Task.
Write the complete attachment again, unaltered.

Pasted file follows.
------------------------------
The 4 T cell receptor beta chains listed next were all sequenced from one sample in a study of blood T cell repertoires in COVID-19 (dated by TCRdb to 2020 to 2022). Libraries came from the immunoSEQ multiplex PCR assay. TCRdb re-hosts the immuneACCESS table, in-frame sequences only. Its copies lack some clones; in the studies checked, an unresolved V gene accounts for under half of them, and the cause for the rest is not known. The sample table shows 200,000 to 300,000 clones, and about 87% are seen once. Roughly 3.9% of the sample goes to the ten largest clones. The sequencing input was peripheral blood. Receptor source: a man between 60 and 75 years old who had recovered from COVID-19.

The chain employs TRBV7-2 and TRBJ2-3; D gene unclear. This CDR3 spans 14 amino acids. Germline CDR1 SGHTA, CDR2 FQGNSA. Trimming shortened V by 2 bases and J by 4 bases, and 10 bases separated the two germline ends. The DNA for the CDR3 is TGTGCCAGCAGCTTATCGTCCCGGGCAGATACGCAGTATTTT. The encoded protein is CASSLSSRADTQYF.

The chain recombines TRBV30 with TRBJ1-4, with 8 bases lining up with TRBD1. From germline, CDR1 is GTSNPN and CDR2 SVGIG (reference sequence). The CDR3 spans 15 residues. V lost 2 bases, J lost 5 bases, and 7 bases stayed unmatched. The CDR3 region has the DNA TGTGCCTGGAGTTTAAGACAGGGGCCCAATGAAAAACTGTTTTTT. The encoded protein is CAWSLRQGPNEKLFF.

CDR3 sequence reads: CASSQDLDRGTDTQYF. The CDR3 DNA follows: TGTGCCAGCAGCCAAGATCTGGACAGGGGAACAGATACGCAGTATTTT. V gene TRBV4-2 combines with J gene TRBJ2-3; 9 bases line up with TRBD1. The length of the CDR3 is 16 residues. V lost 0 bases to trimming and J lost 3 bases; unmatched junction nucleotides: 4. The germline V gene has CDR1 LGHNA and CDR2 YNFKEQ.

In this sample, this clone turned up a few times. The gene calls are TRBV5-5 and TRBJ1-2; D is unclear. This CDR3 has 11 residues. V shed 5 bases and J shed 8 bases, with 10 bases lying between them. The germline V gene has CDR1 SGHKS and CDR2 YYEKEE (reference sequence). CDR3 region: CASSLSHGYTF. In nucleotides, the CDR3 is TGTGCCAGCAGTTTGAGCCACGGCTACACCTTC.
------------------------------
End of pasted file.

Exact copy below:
The 4 T cell receptor beta chains listed next were all sequenced from one sample in a study of blood T cell repertoires in COVID-19 (dated by TCRdb to 2020 to 2022). Libraries came from the immunoSEQ multiplex PCR assay. TCRdb re-hosts the immuneACCESS table, in-frame sequences only. Its copies lack some clones; in the studies checked, an unresolved V gene accounts for under half of them, and the cause for the rest is not known. The sample table shows 200,000 to 300,000 clones, and about 87% are seen once. Roughly 3.9% of the sample goes to the ten largest clones. The sequencing input was peripheral blood. Receptor source: a man between 60 and 75 years old who had recovered from COVID-19.

The chain employs TRBV7-2 and TRBJ2-3; D gene unclear. This CDR3 spans 14 amino acids. Germline CDR1 SGHTA, CDR2 FQGNSA. Trimming shortened V by 2 bases and J by 4 bases, and 10 bases separated the two germline ends. The DNA for the CDR3 is TGTGCCAGCAGCTTATCGTCCCGGGCAGATACGCAGTATTTT. The encoded protein is CASSLSSRADTQYF.

The chain recombines TRBV30 with TRBJ1-4, with 8 bases lining up with TRBD1. From germline, CDR1 is GTSNPN and CDR2 SVGIG (reference sequence). The CDR3 spans 15 residues. V lost 2 bases, J lost 5 bases, and 7 bases stayed unmatched. The CDR3 region has the DNA TGTGCCTGGAGTTTAAGACAGGGGCCCAATGAAAAACTGTTTTTT. The encoded protein is CAWSLRQGPNEKLFF.

CDR3 sequence reads: CASSQDLDRGTDTQYF. The CDR3 DNA follows: TGTGCCAGCAGCCAAGATCTGGACAGGGGAACAGATACGCAGTATTTT. V gene TRBV4-2 combines with J gene TRBJ2-3; 9 bases line up with TRBD1. The length of the CDR3 is 16 residues. V lost 0 bases to trimming and J lost 3 bases; unmatched junction nucleotides: 4. The germline V gene has CDR1 LGHNA and CDR2 YNFKEQ.

In this sample, this clone turned up a few times. The gene calls are TRBV5-5 and TRBJ1-2; D is unclear. This CDR3 has 11 residues. V shed 5 bases and J shed 8 bases, with 10 bases lying between them. The germline V gene has CDR1 SGHKS and CDR2 YYEKEE (reference sequence). CDR3 region: CASSLSHGYTF. In nucleotides, the CDR3 is TGTGCCAGCAGTTTGAGCCACGGCTACACCTTC.